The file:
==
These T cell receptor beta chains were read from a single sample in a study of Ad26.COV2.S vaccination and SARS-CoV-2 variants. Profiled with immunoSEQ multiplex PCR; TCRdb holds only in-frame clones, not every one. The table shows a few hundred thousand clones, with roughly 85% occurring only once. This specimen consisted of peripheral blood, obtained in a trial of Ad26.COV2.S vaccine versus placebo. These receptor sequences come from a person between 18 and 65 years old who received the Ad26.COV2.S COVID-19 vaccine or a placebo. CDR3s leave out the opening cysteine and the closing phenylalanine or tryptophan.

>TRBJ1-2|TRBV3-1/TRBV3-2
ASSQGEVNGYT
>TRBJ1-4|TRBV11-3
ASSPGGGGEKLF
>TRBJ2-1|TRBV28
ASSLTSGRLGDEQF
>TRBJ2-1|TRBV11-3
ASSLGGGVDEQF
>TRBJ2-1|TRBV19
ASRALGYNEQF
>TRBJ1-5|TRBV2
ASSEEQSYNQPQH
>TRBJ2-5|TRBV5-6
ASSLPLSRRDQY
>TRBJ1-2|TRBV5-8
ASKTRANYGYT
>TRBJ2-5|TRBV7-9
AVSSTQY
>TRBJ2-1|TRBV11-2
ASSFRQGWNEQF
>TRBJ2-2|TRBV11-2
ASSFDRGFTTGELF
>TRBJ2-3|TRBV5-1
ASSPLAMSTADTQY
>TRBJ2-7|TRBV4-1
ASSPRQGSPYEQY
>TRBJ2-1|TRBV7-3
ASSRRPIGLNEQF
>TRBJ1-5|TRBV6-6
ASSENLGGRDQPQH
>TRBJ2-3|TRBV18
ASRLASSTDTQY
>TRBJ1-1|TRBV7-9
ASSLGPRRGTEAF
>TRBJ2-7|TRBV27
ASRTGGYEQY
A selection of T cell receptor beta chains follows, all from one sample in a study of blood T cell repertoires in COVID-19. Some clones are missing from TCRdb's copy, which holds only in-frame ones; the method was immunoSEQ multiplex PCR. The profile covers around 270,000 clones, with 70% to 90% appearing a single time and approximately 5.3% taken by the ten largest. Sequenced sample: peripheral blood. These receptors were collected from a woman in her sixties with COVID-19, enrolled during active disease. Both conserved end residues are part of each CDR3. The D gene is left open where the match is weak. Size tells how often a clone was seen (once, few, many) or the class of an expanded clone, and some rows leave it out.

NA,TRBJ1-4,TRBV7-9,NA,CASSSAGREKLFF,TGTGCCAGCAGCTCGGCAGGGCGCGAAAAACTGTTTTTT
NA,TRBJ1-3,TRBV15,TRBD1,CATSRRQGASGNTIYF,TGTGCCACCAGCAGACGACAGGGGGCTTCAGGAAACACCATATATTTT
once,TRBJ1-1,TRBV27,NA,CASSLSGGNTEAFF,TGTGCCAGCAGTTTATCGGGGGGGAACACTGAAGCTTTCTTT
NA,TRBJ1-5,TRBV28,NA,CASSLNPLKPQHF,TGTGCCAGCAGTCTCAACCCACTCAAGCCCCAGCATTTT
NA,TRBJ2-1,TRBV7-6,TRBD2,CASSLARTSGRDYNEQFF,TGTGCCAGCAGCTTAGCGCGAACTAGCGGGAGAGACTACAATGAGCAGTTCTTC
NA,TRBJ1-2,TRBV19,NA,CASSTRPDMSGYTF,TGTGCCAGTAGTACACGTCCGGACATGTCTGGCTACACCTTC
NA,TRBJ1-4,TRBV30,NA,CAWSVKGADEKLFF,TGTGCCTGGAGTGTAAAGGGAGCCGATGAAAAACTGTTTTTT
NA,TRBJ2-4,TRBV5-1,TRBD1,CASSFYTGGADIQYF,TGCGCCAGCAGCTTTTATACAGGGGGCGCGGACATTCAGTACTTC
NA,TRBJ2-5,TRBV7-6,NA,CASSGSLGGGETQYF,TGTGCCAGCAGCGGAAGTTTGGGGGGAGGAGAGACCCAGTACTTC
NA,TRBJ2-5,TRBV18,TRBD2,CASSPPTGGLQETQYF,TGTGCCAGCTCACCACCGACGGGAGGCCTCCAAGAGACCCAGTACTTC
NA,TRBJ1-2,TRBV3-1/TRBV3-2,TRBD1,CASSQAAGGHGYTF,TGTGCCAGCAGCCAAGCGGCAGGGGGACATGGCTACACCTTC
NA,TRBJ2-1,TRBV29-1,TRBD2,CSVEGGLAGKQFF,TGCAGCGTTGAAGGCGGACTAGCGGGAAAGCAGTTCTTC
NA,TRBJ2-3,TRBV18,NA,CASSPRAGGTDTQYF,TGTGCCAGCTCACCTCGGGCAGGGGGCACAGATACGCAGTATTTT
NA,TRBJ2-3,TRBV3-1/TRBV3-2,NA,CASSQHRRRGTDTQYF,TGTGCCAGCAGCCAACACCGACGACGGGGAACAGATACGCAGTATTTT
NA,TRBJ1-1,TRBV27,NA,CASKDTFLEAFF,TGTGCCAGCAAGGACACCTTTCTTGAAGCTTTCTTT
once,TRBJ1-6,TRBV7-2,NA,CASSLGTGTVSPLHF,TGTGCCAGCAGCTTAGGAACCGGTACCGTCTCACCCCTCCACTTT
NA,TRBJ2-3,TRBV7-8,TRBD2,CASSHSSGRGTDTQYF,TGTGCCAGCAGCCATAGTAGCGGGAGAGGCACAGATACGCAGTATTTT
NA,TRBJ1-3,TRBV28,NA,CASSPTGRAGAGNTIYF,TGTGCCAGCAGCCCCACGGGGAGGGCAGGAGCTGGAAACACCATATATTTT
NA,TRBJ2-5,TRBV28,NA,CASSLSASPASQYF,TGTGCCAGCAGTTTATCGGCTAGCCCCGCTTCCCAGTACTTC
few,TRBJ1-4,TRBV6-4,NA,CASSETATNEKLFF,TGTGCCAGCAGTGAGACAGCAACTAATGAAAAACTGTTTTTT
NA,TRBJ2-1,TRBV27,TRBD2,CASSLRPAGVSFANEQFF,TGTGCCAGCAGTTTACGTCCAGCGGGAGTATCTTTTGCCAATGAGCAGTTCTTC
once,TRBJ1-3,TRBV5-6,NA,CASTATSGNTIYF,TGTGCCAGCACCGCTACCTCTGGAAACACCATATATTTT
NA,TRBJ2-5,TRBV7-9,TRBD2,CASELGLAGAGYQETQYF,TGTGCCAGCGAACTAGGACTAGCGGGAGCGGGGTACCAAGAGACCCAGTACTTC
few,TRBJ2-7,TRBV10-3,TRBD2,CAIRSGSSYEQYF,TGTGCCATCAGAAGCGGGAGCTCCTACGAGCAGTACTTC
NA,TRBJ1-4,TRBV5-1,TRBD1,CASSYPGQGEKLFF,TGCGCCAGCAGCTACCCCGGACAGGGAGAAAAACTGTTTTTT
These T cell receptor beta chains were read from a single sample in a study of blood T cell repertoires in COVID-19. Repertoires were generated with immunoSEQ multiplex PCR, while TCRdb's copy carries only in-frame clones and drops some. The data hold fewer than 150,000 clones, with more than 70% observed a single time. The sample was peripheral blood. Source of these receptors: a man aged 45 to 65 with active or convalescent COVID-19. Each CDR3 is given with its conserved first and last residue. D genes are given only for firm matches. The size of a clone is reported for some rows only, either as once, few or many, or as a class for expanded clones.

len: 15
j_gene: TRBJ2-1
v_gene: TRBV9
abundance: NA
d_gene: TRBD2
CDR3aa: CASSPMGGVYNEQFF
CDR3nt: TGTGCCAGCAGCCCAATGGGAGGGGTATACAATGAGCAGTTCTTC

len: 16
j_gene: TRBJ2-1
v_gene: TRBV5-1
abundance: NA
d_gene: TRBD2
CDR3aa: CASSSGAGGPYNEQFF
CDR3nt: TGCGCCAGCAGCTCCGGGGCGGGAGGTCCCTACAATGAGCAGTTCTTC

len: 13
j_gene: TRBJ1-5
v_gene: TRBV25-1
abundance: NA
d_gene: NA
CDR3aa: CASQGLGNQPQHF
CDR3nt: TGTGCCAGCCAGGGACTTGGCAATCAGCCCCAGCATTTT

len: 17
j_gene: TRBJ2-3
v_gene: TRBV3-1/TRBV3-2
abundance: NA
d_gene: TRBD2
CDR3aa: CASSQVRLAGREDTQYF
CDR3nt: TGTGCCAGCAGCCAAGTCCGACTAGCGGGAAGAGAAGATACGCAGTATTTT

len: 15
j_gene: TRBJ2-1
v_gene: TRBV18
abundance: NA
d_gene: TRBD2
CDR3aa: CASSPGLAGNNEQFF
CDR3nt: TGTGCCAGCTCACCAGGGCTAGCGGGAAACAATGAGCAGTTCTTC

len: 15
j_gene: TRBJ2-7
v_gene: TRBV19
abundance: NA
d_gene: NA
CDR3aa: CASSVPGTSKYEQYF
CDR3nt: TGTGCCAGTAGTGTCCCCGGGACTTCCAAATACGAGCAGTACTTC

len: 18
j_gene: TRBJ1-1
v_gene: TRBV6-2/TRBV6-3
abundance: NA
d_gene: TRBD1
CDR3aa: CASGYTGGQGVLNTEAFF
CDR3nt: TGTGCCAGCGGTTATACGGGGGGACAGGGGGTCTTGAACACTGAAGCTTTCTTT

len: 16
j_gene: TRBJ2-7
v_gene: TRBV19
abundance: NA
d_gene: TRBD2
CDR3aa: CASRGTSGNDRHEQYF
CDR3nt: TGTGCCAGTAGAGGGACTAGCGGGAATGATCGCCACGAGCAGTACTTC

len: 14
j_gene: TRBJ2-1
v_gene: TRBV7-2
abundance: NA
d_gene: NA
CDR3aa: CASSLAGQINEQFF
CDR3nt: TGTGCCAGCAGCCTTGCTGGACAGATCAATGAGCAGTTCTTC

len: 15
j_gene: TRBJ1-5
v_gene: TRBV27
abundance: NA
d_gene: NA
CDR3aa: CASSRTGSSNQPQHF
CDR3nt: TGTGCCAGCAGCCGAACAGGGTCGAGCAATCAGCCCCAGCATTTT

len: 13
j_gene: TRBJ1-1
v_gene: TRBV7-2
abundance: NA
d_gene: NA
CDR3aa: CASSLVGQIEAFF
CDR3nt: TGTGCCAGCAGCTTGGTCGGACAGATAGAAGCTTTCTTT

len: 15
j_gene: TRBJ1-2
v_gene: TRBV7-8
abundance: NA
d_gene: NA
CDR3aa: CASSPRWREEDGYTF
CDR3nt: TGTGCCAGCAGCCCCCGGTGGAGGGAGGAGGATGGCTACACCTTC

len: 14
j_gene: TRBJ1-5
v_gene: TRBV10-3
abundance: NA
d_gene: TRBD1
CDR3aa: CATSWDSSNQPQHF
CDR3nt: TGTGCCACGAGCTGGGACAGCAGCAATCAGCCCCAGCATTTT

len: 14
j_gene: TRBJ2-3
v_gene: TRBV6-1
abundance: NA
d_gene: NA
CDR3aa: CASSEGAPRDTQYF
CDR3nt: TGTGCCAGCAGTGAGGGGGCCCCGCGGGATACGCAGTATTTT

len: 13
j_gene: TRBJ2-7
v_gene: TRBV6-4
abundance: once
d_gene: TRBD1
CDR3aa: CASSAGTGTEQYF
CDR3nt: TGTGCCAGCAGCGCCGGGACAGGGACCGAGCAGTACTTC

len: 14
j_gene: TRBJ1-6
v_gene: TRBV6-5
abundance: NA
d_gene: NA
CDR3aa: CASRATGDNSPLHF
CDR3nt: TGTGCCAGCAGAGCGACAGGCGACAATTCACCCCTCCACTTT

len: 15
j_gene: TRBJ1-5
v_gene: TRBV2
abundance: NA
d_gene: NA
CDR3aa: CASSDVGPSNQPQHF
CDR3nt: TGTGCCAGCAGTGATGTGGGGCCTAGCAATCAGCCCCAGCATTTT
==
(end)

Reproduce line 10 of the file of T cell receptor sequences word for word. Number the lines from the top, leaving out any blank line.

>TRBJ2-1|TRBV19